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In Case You Didn't Notice ...
Jack McCallum
June 06, 2005
Tim Duncan led the Spurs to the brink of the Finals with cool efficiency and amazingly little fanfare
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June 06, 2005

In Case You Didn't Notice ...

Tim Duncan led the Spurs to the brink of the Finals with cool efficiency and amazingly little fanfare

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THERE WAS much to savor in Game 3 of the Western Conference finals last Saturday in San Antonio: Phoenix Suns center Amar´┐Ż Stoudemire threw down a half-dozen vicious dunks; guard Joe Johnson, two weeks removed from an operation to repair a broken orbital bone above his left eye, scored 15 gutsy points for Phoenix while wearing a protective mask; Manu Ginobili, the Spurs' 6'6" human cyclone, grabbed a rebound from his knees; point guard Tony Parker blazed through the lane for a variety of acrobatic layups as his girlfriend, Desperate Housewives star Eva Longoria, cheered him on in a tight, white SPURS tank top.

Oh, yes. Tim Duncan played too.

By the end of San Antonio's 102-92 win, which gave the Spurs a 3-0 series lead, Duncan was only one point shy of Stoudemire's 34 despite taking 13 fewer shots (30 to 17). Duncan also had game highs for free throws (15), rebounds (15), blocked shots (three) and bad ankles (two). Yet somehow the 7-footer blended into the scenery--"just like he always does," says Spurs assistant P.J. Carlesimo.

Duncan had 15 points and 16 rebounds on Monday night at the SBC Center, but behind Stoudemire's 31 points and his spectacular, last-minute block of a Duncan dunk, Phoenix prevailed 111-106 to avert a sweep. Still, even Longoria's desperation could not begin to match that of the Suns, who, after achieving the league's winningest regular-season record, faced elimination in Wednesday's Game 5. At 29, Duncan was poised to play for his third title in seven seasons.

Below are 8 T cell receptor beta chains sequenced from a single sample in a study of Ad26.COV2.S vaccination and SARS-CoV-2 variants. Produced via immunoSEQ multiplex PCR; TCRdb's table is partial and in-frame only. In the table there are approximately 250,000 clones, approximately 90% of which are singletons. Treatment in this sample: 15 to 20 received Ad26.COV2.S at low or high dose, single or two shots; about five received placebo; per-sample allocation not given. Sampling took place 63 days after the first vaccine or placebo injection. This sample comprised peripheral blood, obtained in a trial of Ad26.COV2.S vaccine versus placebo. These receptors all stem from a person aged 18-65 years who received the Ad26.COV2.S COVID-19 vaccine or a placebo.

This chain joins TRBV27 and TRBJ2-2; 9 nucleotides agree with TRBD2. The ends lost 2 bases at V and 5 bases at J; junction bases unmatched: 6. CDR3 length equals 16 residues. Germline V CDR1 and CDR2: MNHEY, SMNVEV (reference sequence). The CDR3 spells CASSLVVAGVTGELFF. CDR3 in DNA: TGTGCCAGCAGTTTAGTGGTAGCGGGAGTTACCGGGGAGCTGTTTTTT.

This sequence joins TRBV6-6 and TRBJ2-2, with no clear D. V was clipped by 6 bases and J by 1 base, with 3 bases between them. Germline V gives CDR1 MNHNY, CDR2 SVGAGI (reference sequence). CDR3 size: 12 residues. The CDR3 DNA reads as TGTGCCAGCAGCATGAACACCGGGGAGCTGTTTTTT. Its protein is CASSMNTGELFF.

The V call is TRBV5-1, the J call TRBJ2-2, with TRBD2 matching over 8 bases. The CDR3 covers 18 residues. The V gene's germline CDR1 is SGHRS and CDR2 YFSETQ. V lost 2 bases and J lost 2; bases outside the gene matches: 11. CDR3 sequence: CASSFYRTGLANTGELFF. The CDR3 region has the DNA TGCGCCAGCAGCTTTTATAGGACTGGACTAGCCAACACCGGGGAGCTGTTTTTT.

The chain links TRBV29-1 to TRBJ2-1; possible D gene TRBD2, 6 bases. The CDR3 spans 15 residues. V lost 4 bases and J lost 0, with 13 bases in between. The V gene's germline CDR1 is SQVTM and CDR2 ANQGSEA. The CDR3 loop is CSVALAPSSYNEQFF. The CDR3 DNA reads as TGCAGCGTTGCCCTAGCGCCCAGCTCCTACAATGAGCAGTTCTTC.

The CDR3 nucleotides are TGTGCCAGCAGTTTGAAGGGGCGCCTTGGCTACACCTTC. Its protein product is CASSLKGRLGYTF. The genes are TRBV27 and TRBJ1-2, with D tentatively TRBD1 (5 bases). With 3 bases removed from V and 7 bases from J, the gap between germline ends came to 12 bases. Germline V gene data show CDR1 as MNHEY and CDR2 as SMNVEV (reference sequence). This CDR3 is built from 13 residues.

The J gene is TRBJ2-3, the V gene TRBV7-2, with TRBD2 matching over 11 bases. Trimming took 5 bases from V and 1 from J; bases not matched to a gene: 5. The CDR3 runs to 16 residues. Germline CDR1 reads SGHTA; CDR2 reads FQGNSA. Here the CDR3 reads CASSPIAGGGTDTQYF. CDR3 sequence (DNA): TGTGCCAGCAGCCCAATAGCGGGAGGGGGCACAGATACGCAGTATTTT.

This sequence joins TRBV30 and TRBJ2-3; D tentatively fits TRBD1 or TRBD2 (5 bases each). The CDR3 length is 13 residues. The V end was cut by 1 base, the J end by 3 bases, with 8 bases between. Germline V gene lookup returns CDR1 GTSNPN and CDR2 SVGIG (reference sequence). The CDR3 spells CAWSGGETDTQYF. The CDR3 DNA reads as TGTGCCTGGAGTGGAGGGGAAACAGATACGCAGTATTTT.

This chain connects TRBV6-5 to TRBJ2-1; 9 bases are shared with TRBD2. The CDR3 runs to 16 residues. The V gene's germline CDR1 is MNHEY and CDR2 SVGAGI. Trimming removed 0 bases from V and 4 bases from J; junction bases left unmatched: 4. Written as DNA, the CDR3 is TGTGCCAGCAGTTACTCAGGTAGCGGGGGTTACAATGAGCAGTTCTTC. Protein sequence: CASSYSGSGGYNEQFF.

Having sprained both ankles since March, Duncan seems to lumber more than run. Still, he usually beats his man down the court and rarely makes a mistake in transition, even when he handles the ball. He doesn't have a signature move because he has so many he can rely on: a face-up jumper off the glass (usually from the left side), a turnaround righthander, a scoop across the lane with either hand, an unblockable half hook. Steven Hunter, the Suns' energetic backup center, grew so frustrated trying to stop Duncan during Saturday's second half that he looked as if he were about to break down and cry. Steven, dude, your fellow big men feel for you. Duncan doesn't look that hard to defend, but he is.

A 66.4% foul shooter during the last two postseasons, Duncan set a Spurs playoff record by hitting 15 of 15 free throws in Game 3--despite taking so long to hoist his shots that a USGA official might have walked onto the floor and penalized him for slow play. "I used to hurry my free throws because I just wanted to get off the line," he said afterward, "but now I've found a setup and a routine I'm comfortable with." Well, not completely. Duncan made only 3 of 12 free throws on Monday, a significant factor in San Antonio's loss. His ongoing struggles from 15 feet somehow endow him with a measure of humanity: Hey, there's something Tim Duncan doesn't do with precision.

As he stood at the line in the dying moments of Game 3, a chant of M-V-P! arose from the crowd, a paean to the Spurs star as well as a shot at the man who claimed that award this season, Suns point guard Steve Nash. ( Duncan finished fourth in the voting.) But if San Antonio goes on to win its third title, Duncan will be the favorite to be named MVP of the Finals, as he was in 1999 and 2003. No matter how hard he tries to blend in, sometimes he does get noticed. -- Jack McCallum

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